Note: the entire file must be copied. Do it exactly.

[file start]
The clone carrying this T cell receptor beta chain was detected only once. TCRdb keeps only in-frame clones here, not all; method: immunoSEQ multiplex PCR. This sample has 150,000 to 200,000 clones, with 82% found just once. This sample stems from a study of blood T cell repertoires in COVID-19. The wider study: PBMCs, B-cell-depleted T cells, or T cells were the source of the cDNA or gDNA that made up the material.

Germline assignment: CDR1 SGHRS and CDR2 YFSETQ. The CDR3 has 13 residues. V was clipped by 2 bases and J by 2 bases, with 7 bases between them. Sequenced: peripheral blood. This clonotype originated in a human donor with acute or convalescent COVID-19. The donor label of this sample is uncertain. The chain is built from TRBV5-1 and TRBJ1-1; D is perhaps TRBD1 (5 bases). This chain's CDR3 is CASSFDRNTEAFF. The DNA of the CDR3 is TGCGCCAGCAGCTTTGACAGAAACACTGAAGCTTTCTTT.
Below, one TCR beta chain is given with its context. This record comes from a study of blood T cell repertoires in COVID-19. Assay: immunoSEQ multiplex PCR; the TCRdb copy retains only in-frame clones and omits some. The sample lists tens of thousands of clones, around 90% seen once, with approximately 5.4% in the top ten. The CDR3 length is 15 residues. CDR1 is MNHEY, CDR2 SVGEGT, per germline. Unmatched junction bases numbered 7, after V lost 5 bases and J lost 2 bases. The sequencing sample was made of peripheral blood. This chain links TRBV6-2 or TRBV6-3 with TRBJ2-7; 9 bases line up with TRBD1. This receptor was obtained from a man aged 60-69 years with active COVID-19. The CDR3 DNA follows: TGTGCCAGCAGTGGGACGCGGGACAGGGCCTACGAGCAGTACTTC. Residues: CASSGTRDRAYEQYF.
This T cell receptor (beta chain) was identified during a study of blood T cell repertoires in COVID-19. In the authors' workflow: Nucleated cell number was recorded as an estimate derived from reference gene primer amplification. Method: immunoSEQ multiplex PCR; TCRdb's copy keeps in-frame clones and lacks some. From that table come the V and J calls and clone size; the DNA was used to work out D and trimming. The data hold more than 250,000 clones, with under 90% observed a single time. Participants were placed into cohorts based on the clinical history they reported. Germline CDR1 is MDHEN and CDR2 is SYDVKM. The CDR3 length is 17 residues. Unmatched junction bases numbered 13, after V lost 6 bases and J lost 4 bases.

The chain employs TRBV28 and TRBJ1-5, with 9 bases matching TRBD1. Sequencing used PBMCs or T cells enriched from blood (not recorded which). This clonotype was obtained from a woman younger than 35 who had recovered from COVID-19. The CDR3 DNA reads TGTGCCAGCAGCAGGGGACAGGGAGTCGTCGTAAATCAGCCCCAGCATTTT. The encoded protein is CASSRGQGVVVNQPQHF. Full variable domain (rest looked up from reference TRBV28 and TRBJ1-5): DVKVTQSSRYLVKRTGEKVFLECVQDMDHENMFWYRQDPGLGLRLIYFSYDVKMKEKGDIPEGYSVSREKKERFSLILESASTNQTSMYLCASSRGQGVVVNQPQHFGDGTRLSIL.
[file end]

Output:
The clone carrying this T cell receptor beta chain was detected only once. TCRdb keeps only in-frame clones here, not all; method: immunoSEQ multiplex PCR. This sample has 150,000 to 200,000 clones, with 82% found just once. This sample stems from a study of blood T cell repertoires in COVID-19. The wider study: PBMCs, B-cell-depleted T cells, or T cells were the source of the cDNA or gDNA that made up the material.

Germline assignment: CDR1 SGHRS and CDR2 YFSETQ. The CDR3 has 13 residues. V was clipped by 2 bases and J by 2 bases, with 7 bases between them. Sequenced: peripheral blood. This clonotype originated in a human donor with acute or convalescent COVID-19. The donor label of this sample is uncertain. The chain is built from TRBV5-1 and TRBJ1-1; D is perhaps TRBD1 (5 bases). This chain's CDR3 is CASSFDRNTEAFF. The DNA of the CDR3 is TGCGCCAGCAGCTTTGACAGAAACACTGAAGCTTTCTTT.
Below, one TCR beta chain is given with its context. This record comes from a study of blood T cell repertoires in COVID-19. Assay: immunoSEQ multiplex PCR; the TCRdb copy retains only in-frame clones and omits some. The sample lists tens of thousands of clones, around 90% seen once, with approximately 5.4% in the top ten. The CDR3 length is 15 residues. CDR1 is MNHEY, CDR2 SVGEGT, per germline. Unmatched junction bases numbered 7, after V lost 5 bases and J lost 2 bases. The sequencing sample was made of peripheral blood. This chain links TRBV6-2 or TRBV6-3 with TRBJ2-7; 9 bases line up with TRBD1. This receptor was obtained from a man aged 60-69 years with active COVID-19. The CDR3 DNA follows: TGTGCCAGCAGTGGGACGCGGGACAGGGCCTACGAGCAGTACTTC. Residues: CASSGTRDRAYEQYF.
This T cell receptor (beta chain) was identified during a study of blood T cell repertoires in COVID-19. In the authors' workflow: Nucleated cell number was recorded as an estimate derived from reference gene primer amplification. Method: immunoSEQ multiplex PCR; TCRdb's copy keeps in-frame clones and lacks some. From that table come the V and J calls and clone size; the DNA was used to work out D and trimming. The data hold more than 250,000 clones, with under 90% observed a single time. Participants were placed into cohorts based on the clinical history they reported. Germline CDR1 is MDHEN and CDR2 is SYDVKM. The CDR3 length is 17 residues. Unmatched junction bases numbered 13, after V lost 6 bases and J lost 4 bases.

The chain employs TRBV28 and TRBJ1-5, with 9 bases matching TRBD1. Sequencing used PBMCs or T cells enriched from blood (not recorded which). This clonotype was obtained from a woman younger than 35 who had recovered from COVID-19. The CDR3 DNA reads TGTGCCAGCAGCAGGGGACAGGGAGTCGTCGTAAATCAGCCCCAGCATTTT. The encoded protein is CASSRGQGVVVNQPQHF. Full variable domain (rest looked up from reference TRBV28 and TRBJ1-5): DVKVTQSSRYLVKRTGEKVFLECVQDMDHENMFWYRQDPGLGLRLIYFSYDVKMKEKGDIPEGYSVSREKKERFSLILESASTNQTSMYLCASSRGQGVVVNQPQHFGDGTRLSIL.